Benches sit empty in June 2020 outside the assisted living section of Universal Health Care of Lillington. At the time the Harnett County nursing home had experienced one of the state's largest outbreaks of coronavirus cases, with 75 confirmed cases in staff and residents, and seven resident deaths from related illness. Melissa Sue Gerrits / Carolina Public Press

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Carolina Public Press received 11 awards Friday at the North Carolina Press Association’s annual awards ceremony, including first place for the prestigious Henry L. Weathers Freedom of Information Award and first place in General Excellence. 

The Freedom of Information Award was given for pursuit of nursing home COVID-19 outbreak information.

“This represents the fourth consecutive year in which CPP has won first place in either Freedom of Information or investigative reporting, representing two types of investigative work in which we take great pride,” Managing Editor Frank Taylor said.

In addition to CPP’s own reporting from Lead Investigative Reporter Kate Martin and Taylor, CPP’s news staff worked with fellow members of the NC Watchdog Reporting Network to probe the state’s reluctance to release data on the pandemic’s effect at long-term care facilities. The Watchdog Reporting Network is a collaboration formed in 2020 by CPP, The Charlotte Observer, The News & Observer, WBTV, WECT, WRAL and WUNC, to combine their efforts in response to the pandemic. 

Network members led a broader legal coalition of news organizations and advocacy groups that called for the state to release the nursing home data, which the state eventually agreed to do. 

Martin also won first place Friday in infographics for a table she created to display and frequently update the nursing home data, which the state now releases weekly. The overall work on nursing home outbreaks received second-place honors for public service.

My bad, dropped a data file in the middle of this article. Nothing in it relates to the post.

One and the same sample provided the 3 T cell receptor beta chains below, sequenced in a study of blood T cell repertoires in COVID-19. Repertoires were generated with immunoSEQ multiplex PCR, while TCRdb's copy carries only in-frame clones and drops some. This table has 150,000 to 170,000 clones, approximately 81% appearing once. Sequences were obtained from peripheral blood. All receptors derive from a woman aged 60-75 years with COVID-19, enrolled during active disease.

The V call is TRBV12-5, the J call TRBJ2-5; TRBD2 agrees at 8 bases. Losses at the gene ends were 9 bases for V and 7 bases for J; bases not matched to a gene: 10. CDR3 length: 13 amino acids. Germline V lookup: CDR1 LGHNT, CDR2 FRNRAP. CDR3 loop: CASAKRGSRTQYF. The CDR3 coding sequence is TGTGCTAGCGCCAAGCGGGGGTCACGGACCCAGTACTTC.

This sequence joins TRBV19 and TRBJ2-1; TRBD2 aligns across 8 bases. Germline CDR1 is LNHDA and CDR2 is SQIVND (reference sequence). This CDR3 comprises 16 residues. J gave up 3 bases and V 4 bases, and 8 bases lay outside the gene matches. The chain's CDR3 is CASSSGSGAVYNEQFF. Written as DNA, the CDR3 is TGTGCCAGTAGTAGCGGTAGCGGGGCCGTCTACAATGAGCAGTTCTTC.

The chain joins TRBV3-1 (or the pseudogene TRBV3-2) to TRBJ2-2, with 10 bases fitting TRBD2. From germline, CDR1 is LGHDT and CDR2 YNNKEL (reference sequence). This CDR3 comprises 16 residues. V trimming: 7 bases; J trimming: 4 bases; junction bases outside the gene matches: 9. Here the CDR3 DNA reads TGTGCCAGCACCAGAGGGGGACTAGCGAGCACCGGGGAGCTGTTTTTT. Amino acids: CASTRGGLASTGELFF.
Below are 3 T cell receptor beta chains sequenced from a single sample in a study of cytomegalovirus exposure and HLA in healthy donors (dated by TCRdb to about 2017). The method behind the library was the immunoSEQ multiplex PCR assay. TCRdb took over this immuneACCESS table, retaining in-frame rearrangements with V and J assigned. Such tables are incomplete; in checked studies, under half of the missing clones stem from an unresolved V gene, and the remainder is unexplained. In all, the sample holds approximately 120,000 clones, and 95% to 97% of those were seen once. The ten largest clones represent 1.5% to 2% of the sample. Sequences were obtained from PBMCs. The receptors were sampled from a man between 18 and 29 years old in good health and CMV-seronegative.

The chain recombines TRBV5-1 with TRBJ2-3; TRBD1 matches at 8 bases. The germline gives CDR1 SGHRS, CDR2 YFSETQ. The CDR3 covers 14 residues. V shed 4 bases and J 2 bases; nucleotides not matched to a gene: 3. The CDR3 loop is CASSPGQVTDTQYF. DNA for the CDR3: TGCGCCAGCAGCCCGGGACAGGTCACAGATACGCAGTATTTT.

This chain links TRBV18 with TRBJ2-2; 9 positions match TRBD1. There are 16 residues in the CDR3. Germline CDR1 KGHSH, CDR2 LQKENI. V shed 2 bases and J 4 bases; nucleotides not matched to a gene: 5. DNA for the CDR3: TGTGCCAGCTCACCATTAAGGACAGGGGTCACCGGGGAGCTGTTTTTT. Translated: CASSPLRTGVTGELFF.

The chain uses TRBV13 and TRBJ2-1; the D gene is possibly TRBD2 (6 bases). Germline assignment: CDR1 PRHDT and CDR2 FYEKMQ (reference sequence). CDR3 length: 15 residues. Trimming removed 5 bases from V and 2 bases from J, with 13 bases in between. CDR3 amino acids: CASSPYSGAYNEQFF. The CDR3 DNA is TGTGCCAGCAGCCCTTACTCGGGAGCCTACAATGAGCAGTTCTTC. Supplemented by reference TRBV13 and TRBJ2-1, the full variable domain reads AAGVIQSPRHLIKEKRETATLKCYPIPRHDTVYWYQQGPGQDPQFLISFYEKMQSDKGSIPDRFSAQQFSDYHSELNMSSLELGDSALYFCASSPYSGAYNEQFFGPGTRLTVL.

The judges in the Freedom of Information category commented, “This collection of reports from Carolina Public Press goes a long way toward explaining to the readers in simple language, minus any PR spin, what is known and not known about what’s happening in long-term care facilities. The successes these reporters achieved shines a light on specific areas of concern revealed through public records requests.”

“I’m incredibly proud of our team and their tireless work in 2020 to fight for information that matters for every North Carolinian,” said Executive Director Angie Newsome.

CPP contributing reporter Neil Cotiaux took second place in business writing for a series of articles on concerns from mountain residents and state officials over ongoing problems with HCA’s management of Mission Health in 2020 following the 2019 acquisition of the Asheville-based hospital chain.

CPP contributing reporter Imari Scarbrough received second place in news feature writing for her article on Anson County’s economic struggles due to a Wal-Mart closing just as the pandemic hit. 

Death certificates from North Carolina residents who died in March and April 2020 show many who died from symptoms similar to those who died from illnesses related to COVID-19, but without any record of them having been tested for the virus. Frank Taylor / Carolina Public Press

Taylor won second place in photo illustrations for an image he created using the actual death certificates of residents of several mountain counties, while safeguarding their personal identifying information. The image accompanied a Watchdog Network story on what these documents showed about those who died during the first weeks of the pandemic.